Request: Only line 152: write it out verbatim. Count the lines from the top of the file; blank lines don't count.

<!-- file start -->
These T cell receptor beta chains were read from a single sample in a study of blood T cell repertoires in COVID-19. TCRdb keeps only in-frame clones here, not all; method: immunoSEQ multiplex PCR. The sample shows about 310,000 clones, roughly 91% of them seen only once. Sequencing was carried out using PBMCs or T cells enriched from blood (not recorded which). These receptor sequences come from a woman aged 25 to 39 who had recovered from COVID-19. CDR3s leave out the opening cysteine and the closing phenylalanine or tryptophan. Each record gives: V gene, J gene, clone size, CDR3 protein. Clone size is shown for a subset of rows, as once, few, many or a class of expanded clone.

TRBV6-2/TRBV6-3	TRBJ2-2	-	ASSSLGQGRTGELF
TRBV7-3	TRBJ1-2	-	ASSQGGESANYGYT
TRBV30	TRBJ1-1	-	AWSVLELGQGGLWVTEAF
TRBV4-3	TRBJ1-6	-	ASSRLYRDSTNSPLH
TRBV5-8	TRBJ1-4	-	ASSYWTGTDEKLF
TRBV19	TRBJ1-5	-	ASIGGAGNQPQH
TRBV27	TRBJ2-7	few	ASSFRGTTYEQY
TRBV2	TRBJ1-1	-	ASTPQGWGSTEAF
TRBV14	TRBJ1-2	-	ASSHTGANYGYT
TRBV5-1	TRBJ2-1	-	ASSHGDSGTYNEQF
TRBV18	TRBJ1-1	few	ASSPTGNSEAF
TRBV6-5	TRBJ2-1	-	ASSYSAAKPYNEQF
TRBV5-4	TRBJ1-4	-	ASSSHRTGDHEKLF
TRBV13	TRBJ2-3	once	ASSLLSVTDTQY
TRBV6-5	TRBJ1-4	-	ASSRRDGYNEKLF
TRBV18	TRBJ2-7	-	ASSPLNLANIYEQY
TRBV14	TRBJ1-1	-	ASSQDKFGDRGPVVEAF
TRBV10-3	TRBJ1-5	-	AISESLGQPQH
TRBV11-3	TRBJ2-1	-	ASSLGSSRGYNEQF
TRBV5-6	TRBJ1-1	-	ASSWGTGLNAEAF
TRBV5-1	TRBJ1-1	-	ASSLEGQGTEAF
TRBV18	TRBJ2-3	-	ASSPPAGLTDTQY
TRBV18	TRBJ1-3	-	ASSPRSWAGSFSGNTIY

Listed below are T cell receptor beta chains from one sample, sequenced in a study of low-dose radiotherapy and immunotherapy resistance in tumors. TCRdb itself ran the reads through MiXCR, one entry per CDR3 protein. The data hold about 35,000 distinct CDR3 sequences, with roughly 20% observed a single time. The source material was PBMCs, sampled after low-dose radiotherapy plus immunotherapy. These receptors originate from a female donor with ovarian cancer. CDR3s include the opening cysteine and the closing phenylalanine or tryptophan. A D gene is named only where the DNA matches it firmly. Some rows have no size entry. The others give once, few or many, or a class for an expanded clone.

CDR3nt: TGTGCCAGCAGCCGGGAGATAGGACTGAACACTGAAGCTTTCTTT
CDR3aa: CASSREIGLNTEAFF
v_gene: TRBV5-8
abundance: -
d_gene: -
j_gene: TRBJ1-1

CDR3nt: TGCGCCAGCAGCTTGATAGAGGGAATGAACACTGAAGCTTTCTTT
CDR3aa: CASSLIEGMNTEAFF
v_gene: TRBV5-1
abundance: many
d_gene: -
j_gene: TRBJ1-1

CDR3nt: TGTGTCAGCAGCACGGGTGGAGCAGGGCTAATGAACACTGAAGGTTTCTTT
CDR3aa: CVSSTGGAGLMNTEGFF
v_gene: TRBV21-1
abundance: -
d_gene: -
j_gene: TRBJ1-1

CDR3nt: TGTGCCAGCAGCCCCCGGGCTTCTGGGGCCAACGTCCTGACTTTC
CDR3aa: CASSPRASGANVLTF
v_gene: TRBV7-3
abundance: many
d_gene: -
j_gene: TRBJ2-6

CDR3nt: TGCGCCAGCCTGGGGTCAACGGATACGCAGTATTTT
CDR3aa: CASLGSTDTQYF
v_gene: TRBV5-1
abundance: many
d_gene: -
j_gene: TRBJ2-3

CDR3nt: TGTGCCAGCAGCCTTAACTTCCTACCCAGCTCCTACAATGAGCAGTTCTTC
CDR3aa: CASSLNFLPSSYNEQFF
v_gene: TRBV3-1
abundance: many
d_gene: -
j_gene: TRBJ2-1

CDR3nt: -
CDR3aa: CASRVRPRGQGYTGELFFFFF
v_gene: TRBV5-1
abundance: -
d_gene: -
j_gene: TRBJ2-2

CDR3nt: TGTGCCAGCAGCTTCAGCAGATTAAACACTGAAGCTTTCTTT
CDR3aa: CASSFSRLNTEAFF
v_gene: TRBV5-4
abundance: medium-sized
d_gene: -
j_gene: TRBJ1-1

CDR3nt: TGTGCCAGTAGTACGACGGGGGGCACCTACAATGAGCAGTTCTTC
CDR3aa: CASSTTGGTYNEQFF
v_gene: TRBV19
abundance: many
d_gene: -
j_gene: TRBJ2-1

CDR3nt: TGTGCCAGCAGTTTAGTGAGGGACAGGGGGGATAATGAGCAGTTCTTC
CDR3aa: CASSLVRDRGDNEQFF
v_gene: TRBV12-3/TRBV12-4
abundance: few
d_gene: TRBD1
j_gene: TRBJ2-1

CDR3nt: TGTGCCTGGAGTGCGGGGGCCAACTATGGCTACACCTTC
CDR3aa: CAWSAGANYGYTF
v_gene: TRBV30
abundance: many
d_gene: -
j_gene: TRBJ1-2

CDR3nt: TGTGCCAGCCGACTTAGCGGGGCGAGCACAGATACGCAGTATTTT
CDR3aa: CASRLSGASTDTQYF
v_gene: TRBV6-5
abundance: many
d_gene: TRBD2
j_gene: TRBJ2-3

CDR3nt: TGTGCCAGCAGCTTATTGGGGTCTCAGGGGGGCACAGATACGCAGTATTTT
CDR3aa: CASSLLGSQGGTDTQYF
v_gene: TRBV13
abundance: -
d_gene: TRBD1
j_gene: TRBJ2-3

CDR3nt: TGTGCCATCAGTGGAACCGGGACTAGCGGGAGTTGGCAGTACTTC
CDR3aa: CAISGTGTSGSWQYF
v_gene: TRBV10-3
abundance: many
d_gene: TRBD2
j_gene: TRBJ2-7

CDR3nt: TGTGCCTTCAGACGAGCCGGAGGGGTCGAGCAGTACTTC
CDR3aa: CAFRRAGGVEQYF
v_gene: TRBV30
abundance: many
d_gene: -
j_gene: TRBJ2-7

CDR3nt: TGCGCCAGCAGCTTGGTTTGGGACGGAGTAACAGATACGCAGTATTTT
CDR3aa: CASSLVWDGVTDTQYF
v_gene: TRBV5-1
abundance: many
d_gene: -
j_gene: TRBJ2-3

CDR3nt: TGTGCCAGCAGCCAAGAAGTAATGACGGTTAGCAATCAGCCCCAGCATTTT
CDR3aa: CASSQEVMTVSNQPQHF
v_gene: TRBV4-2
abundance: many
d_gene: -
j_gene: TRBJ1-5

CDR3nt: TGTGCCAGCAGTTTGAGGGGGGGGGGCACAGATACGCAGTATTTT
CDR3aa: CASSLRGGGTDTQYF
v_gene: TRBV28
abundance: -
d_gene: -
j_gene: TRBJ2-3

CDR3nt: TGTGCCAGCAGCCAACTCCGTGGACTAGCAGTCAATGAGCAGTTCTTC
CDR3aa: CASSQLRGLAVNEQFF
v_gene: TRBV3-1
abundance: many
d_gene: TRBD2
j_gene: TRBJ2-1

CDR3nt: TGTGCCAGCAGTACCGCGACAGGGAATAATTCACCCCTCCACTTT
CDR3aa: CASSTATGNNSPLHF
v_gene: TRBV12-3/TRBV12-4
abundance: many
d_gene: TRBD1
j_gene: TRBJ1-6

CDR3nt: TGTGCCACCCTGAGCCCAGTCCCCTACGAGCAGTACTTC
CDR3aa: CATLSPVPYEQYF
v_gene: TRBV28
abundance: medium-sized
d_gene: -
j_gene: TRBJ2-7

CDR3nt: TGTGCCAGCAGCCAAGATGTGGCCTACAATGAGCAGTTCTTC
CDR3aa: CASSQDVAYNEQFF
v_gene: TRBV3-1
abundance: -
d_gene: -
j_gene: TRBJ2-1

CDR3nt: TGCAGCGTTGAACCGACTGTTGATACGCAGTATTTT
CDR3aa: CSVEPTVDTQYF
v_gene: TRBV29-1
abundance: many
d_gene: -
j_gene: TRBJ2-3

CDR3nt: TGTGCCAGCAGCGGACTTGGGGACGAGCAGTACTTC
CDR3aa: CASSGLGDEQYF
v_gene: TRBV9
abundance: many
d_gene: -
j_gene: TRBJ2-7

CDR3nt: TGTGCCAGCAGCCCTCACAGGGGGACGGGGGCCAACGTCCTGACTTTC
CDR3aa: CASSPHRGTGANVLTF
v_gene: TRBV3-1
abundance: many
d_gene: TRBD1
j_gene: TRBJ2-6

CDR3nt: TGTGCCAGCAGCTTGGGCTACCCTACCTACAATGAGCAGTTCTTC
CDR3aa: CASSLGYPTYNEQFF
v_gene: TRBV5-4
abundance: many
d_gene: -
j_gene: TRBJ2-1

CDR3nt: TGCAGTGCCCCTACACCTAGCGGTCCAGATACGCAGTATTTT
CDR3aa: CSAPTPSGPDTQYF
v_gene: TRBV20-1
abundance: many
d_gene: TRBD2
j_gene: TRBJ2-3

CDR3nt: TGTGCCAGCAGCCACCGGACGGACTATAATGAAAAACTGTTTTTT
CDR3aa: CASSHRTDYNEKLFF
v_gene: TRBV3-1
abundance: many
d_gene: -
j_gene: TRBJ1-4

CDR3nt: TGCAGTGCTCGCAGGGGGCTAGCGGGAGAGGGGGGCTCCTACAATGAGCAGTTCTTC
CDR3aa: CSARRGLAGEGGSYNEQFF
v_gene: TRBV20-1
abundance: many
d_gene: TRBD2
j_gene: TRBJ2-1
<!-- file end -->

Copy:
CDR3nt: TGTGCCAGCAGCCAAGATGTGGCCTACAATGAGCAGTTCTTC